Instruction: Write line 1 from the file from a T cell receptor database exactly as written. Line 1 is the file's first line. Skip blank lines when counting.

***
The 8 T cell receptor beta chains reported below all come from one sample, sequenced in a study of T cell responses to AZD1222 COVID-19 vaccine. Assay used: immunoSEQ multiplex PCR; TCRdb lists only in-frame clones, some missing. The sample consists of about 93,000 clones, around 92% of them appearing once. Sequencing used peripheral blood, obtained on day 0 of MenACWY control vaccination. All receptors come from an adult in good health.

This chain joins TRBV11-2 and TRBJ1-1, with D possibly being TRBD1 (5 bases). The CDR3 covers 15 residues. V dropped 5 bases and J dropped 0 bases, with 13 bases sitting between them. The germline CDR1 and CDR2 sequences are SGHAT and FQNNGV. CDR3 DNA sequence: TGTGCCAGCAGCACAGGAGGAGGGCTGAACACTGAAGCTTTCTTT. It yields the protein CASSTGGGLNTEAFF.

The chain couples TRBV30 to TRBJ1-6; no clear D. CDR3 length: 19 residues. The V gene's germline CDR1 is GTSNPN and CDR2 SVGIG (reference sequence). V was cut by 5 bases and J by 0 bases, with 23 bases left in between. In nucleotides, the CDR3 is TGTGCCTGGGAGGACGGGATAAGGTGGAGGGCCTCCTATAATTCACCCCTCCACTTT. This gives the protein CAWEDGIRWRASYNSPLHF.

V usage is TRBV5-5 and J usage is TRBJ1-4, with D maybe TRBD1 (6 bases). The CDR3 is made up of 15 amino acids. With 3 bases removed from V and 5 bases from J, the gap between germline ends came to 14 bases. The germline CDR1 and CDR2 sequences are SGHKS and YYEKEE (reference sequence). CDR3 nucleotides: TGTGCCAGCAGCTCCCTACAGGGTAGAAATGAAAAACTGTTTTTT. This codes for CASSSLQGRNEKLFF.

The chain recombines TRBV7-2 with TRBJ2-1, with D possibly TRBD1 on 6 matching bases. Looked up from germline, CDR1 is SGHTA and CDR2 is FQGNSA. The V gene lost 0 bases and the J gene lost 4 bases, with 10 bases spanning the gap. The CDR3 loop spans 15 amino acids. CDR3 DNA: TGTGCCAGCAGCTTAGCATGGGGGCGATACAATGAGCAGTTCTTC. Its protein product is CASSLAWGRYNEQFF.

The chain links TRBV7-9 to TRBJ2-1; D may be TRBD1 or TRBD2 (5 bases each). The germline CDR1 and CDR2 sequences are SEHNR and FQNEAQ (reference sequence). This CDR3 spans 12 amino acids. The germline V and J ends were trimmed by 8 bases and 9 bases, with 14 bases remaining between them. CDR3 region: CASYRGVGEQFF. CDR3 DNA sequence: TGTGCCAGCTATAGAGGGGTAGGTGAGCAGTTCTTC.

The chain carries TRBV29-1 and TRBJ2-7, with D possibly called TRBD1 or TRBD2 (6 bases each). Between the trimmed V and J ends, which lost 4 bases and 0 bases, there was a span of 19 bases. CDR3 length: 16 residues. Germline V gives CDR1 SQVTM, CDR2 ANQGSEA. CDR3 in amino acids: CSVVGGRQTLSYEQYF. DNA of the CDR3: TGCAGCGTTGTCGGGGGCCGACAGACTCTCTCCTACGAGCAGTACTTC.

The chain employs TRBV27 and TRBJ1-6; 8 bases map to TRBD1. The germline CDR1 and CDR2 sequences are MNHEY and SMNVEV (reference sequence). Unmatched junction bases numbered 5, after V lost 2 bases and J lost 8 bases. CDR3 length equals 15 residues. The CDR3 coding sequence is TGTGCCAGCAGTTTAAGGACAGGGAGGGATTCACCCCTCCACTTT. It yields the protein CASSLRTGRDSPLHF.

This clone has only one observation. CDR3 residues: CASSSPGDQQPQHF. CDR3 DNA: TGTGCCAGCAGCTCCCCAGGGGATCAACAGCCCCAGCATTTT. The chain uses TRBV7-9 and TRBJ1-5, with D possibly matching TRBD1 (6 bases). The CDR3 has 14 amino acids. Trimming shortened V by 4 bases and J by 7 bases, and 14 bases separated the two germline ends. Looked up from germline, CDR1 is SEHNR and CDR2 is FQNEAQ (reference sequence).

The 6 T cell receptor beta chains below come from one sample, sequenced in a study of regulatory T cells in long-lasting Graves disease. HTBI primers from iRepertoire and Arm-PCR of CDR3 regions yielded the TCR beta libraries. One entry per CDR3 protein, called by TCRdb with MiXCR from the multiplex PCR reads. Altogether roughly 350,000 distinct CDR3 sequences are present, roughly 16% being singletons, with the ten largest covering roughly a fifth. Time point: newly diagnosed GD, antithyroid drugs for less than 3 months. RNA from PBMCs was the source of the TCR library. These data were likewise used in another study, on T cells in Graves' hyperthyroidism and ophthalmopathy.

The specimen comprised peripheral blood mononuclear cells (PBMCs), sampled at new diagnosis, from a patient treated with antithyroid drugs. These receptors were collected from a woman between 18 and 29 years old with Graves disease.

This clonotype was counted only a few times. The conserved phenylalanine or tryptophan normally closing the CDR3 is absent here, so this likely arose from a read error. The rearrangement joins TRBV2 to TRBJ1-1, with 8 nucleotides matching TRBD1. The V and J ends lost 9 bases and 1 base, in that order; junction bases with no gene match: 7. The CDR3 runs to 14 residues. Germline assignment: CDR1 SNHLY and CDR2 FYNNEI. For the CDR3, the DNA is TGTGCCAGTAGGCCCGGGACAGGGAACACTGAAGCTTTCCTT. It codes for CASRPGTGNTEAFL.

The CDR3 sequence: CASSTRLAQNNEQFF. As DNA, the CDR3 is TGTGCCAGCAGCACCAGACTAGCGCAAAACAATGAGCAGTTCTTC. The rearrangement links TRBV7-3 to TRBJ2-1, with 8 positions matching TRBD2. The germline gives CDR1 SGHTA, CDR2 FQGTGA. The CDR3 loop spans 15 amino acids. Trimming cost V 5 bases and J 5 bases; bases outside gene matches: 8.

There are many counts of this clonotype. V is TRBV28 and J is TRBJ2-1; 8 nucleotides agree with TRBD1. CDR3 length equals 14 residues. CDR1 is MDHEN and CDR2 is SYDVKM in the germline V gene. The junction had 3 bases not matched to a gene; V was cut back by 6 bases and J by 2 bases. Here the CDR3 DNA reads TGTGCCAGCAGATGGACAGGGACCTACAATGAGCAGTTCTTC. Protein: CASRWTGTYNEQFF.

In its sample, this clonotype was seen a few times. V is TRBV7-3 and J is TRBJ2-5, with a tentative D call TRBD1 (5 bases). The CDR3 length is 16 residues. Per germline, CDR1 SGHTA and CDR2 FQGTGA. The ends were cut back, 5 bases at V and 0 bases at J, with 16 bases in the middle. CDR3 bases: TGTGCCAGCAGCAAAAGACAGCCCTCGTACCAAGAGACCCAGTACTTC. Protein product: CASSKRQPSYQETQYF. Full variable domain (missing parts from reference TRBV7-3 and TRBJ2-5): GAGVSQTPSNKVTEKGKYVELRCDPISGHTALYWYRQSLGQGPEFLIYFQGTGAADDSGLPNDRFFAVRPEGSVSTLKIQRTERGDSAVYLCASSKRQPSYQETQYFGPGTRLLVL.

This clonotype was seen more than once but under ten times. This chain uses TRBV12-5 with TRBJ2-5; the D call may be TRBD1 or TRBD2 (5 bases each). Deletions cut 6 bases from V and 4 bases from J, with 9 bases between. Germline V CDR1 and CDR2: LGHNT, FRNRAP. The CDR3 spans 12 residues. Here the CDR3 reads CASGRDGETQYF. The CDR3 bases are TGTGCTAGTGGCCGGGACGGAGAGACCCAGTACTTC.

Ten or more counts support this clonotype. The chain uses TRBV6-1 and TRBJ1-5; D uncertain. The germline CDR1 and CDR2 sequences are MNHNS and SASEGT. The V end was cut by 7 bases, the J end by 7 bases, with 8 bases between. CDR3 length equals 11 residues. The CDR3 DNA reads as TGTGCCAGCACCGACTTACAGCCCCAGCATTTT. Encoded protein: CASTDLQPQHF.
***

The 8 T cell receptor beta chains reported below all come from one sample, sequenced in a study of T cell responses to AZD1222 COVID-19 vaccine. Assay used: immunoSEQ multiplex PCR; TCRdb lists only in-frame clones, some missing. The sample consists of about 93,000 clones, around 92% of them appearing once. Sequencing used peripheral blood, obtained on day 0 of MenACWY control vaccination. All receptors come from an adult in good health.